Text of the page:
> Hope it's clearer now what I meant.

It's clearer what you meant, but I always assumed that fromEnum and toEnum
must be mutually inverse.  I can't see that law written anywhere in the docs
but it seems to be an almost useless class without that assumption.  The
default implementations of the other methods seems to be completely based on
that assumption, for example:

    http://hackage.haskell.org/package/base-4.11.1.0/docs/src/GHC.Enum.html#Enum
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Re: No Enum for (,), no Enum or Bounded for Either

Jon Fairbairn
In reply to this post by Tom Ellis
Tom Ellis <[hidden email]> writes:

> I'm a bit surprised that whilst `Either` and `(,)` have instances for `Ord`
>
> * `(,)` has no instance for `Enum`
> * `Either` has no instance for `Enum` or `Bounded`
>
> Is there a particular reason for that?  It might be tricky to implement
>
>     toEnum :: Int -> a
>     fromEnum :: a -> Int
>
> but in the presence of `Bounded` that should be possible.

You don’t need Bounded to do that. For example, you could start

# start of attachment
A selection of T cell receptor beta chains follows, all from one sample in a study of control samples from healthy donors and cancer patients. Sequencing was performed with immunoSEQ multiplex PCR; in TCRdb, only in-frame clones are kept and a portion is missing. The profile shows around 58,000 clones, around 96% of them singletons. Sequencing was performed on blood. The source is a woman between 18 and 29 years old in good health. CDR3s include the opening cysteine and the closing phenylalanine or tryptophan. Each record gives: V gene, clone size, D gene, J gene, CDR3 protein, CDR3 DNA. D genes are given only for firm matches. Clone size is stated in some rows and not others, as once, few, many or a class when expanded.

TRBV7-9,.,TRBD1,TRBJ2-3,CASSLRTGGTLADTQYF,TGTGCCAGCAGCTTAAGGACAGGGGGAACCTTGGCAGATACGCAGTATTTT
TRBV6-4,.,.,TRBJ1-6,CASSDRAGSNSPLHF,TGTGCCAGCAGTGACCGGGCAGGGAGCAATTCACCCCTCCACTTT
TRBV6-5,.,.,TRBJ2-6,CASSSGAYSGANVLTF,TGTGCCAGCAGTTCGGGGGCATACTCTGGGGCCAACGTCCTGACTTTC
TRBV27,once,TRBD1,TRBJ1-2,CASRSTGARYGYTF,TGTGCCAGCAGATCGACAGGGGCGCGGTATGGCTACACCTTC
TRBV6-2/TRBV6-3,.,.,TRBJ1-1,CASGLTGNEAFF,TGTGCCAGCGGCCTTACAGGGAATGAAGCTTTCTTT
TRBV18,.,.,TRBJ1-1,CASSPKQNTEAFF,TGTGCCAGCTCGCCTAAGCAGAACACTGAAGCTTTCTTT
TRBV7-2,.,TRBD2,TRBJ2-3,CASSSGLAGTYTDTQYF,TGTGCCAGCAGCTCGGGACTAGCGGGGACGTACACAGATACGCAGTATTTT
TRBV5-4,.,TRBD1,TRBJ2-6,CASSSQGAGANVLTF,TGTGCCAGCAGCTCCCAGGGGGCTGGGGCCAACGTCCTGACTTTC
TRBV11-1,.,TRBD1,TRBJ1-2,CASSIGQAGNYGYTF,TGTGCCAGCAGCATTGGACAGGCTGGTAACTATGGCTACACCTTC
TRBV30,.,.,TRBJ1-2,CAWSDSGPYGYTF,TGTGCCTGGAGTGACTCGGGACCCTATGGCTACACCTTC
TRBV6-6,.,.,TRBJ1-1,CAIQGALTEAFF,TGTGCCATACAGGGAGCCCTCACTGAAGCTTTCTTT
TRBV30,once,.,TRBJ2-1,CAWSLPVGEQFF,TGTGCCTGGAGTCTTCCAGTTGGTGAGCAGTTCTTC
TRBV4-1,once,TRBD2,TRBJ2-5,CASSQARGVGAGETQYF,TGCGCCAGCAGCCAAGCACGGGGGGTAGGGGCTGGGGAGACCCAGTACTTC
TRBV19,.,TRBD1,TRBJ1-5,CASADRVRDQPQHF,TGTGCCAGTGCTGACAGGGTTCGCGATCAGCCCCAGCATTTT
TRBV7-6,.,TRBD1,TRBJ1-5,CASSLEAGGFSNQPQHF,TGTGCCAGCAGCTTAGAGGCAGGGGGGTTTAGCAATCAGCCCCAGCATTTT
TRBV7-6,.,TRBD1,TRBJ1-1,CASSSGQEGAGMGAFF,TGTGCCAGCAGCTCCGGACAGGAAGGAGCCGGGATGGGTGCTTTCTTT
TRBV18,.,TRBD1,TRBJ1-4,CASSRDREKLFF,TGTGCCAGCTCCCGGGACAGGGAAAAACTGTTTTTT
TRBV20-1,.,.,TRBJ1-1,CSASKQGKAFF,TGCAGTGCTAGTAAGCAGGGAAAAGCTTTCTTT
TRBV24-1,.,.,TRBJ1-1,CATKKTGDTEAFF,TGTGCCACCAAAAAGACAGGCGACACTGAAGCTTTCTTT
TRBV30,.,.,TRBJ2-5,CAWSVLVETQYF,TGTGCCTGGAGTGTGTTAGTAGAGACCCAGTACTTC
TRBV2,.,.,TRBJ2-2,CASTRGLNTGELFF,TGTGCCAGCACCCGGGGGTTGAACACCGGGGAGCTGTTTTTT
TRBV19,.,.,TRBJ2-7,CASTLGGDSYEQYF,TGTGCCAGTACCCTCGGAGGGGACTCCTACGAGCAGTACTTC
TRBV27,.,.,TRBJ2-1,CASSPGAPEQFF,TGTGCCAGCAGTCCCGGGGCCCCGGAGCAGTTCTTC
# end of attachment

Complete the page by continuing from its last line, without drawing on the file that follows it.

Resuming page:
at (0,0) and go out in diamond shaped rings. A more pressing
reason is that there are too many possible enumerations, and if
we picked one it would probably be the wrong one for most
applications.

--
Jón Fairbairn                                 [hidden email]


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Re: No Enum for (,), no Enum or Bounded for Either

Tom Ellis
On Sat, Jun 02, 2018 at 10:36:56AM +0100, Jon Fairbairn wrote:

> Tom Ellis <[hidden email]> writes:
>
> > I'm a bit surprised that whilst `Either` and `(,)` have instances for `Ord`
> >
> > * `(,)` has no instance for `Enum`
> > * `Either` has no instance for `Enum` or `Bounded`
> >
> > Is there a particular reason for that?  It might be tricky to implement
> >
> >     toEnum :: Int -> a
> >     fromEnum :: a -> Int
> >
> > but in the presence of `Bounded` that should be possible.
>
> You don’t need Bounded to do that. For example, you could start
> at (0,0) and go out in diamond shaped rings. A more pressing
> reason is that there are too many possible enumerations, and if
> we picked one it would probably be the wrong one for most
> applications.

This is all true, but I was implicitly assuming that Bounded and Enum ought
to agree with Ord.  We've already picked Ords for (,) and Either so why not
also pick the Enums and Boundeds that agree with them?
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Re: No Enum for (,), no Enum or Bounded for Either